Effectiveness of TMS Application in Treatment of Tinnitus
J Craniofac Surg. 2014 July; 25 (4): 1315-8
Yimaz M, Yener MH, Turgut NF, Aydin F, Altug T.
Sixty patients aged between 15 and 70 years old with the complaint of tinnitus between January 2009 and July 2009. The treatment group and the placebo group were separated randomly as to include 30 patients. The tinnitus loudness, frequency, subjective score, and tinnitus handicap inventory results were compared before application of TMS and after 1 month.
The studies show that low-frequency repeating TMS is useful in the treatment of chronic tinnitus. In the current study performed on the patients with chronic tinnitus, it was shown that low-frequency repeating TMS has a statistically significant success when compared with the placebo group.
Some Addictions May Respond to TMS Treatment
“Among the many promising treatments for addiction that researchers are actively pursuing, transcranial magnetic stimulation (TMS) may be the most intriguing. TMS may not only potentially suppress cravings for smoking and drinking, but may also reveal brain locations and activities related to addiction.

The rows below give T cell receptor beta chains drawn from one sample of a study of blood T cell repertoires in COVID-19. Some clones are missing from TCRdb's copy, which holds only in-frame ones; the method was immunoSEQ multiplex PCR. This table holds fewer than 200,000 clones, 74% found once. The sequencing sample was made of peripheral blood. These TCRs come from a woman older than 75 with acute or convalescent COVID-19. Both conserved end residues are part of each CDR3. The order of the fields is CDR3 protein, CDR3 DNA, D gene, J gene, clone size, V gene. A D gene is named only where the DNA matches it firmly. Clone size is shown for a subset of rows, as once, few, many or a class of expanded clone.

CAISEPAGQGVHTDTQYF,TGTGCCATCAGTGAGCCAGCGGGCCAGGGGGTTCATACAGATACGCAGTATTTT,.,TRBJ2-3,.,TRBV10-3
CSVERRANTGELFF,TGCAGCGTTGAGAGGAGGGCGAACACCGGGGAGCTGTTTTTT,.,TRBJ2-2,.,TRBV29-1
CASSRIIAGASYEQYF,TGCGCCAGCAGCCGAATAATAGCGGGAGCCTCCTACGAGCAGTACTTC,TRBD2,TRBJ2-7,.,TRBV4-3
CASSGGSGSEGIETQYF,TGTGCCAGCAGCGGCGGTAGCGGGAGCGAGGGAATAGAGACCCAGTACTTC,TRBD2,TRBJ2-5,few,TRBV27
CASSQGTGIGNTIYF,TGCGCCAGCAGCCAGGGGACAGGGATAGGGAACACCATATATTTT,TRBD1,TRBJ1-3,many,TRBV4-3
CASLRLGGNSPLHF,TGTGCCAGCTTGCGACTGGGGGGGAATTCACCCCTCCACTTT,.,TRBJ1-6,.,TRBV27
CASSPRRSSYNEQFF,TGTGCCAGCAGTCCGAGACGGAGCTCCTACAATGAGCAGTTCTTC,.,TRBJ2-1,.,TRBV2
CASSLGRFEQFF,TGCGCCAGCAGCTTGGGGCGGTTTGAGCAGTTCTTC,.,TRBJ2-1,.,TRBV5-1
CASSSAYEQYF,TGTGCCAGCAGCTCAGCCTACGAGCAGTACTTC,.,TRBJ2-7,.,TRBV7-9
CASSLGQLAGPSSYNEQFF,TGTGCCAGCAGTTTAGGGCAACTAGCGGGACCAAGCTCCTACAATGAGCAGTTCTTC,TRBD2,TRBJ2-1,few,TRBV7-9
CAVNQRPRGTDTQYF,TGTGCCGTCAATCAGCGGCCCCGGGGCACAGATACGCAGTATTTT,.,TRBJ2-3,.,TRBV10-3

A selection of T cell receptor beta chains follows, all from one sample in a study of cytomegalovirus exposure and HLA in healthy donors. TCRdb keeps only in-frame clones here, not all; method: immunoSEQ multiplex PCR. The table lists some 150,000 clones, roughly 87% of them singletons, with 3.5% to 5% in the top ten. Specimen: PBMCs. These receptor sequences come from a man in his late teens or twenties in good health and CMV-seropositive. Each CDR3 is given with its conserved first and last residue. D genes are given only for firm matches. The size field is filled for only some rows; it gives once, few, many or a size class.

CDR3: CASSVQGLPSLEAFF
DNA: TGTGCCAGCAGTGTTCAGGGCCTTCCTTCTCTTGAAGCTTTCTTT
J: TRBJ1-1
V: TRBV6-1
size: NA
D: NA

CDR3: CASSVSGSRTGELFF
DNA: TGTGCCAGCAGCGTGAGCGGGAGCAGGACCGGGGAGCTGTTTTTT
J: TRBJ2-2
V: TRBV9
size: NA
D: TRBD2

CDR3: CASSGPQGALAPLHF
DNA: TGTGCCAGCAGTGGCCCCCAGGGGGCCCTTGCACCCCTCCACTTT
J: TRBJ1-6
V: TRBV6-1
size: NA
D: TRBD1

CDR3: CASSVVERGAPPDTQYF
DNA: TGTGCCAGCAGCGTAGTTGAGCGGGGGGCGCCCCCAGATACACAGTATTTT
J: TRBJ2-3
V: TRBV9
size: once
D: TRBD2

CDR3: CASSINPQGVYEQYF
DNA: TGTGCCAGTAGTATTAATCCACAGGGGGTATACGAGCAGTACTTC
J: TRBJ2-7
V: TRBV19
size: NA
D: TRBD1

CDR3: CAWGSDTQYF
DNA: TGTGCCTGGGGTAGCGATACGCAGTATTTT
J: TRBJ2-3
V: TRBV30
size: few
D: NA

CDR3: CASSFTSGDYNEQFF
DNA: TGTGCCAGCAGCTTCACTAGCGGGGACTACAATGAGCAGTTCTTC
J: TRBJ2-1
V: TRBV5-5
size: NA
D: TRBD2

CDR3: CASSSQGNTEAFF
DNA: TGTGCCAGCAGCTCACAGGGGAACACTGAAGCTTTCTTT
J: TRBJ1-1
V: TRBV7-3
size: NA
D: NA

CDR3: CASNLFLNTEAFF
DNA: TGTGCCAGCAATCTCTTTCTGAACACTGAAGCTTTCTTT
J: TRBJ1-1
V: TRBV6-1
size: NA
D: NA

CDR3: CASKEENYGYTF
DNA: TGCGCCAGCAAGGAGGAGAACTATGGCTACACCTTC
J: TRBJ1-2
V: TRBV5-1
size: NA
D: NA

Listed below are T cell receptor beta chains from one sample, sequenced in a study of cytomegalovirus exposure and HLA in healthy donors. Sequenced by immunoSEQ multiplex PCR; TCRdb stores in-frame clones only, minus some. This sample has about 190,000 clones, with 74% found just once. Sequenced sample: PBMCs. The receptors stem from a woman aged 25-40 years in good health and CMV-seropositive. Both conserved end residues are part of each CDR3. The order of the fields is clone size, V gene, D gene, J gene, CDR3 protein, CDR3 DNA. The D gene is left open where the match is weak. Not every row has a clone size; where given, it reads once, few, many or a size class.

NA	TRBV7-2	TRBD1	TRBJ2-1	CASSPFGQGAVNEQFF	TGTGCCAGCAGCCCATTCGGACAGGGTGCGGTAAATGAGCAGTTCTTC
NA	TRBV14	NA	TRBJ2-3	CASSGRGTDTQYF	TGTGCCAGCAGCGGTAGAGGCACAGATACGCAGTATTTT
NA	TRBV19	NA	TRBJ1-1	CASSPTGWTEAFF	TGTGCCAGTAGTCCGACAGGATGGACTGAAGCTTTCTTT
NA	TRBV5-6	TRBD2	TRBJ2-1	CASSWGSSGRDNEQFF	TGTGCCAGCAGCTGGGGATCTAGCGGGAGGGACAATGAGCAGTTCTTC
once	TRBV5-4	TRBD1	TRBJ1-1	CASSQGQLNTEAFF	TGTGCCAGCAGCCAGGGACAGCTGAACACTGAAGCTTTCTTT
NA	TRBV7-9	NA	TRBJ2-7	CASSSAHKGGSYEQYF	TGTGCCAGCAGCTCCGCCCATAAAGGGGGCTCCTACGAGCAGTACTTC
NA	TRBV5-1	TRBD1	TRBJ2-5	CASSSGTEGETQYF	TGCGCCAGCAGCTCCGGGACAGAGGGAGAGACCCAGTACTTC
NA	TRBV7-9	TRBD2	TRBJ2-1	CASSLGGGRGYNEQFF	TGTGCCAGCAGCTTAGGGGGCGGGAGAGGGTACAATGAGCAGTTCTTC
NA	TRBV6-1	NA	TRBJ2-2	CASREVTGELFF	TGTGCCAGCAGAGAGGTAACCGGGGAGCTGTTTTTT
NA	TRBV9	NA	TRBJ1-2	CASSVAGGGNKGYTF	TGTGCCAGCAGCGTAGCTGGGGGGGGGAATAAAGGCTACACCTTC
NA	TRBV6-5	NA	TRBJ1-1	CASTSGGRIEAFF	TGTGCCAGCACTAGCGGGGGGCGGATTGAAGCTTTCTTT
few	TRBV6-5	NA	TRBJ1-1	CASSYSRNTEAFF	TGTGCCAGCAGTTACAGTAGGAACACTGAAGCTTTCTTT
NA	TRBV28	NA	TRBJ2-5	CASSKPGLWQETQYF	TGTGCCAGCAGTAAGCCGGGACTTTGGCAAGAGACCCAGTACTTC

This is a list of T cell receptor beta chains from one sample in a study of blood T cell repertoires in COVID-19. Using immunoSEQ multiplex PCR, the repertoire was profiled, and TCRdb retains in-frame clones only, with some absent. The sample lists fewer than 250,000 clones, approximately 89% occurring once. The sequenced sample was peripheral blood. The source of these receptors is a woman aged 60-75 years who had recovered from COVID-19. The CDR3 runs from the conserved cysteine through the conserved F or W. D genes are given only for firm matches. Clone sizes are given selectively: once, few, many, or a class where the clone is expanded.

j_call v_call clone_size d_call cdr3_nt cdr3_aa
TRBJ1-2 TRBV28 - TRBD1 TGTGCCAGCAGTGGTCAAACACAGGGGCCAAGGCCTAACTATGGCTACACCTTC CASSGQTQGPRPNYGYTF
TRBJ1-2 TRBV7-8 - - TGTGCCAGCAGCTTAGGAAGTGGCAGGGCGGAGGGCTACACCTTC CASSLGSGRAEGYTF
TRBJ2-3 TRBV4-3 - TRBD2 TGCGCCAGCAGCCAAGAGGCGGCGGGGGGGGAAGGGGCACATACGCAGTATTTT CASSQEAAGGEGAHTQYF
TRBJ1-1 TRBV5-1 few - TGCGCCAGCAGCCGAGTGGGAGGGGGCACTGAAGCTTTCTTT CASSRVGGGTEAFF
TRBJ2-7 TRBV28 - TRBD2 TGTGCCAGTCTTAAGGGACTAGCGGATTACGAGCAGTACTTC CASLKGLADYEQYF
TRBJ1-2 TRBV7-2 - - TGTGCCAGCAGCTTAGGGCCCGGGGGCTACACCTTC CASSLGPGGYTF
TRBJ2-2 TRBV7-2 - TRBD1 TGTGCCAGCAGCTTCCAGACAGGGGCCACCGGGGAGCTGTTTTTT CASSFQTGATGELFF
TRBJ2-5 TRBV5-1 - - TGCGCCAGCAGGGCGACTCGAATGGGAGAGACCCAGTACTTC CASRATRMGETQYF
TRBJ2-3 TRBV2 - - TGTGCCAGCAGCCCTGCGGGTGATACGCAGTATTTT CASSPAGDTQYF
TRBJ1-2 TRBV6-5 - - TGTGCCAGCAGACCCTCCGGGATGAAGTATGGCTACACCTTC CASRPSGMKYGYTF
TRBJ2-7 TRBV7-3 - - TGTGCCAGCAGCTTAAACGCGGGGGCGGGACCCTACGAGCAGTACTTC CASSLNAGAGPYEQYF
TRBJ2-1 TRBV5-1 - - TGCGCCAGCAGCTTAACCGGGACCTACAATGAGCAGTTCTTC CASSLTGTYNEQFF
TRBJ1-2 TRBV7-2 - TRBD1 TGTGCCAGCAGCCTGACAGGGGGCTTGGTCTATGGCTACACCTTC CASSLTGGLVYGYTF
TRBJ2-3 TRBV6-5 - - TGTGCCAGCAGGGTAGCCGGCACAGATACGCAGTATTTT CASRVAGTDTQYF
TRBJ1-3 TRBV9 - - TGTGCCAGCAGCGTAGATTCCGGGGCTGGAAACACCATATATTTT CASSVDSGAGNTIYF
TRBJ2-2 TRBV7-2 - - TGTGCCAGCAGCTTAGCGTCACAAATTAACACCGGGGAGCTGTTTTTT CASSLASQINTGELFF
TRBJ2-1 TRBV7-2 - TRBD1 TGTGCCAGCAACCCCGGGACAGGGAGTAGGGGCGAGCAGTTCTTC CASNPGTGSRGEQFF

Unlike psychoactive drugs, which alter brain activities chemically, TMS does so with electricity. TMS has been used primarily to treat major depressive disorder since it was approved by the FDA in 2008. However, researchers hope it can also work for other neurological and psychiatric disorders.
In a study in the January 2010 Addiction, Biswa Mishra and colleagues gave TMS to 30 patients with alcohol dependence. After 10 sessions, these patients reported statistically significant decreases in cravings for alcohol compared with 15 patients who received sham stimulation.”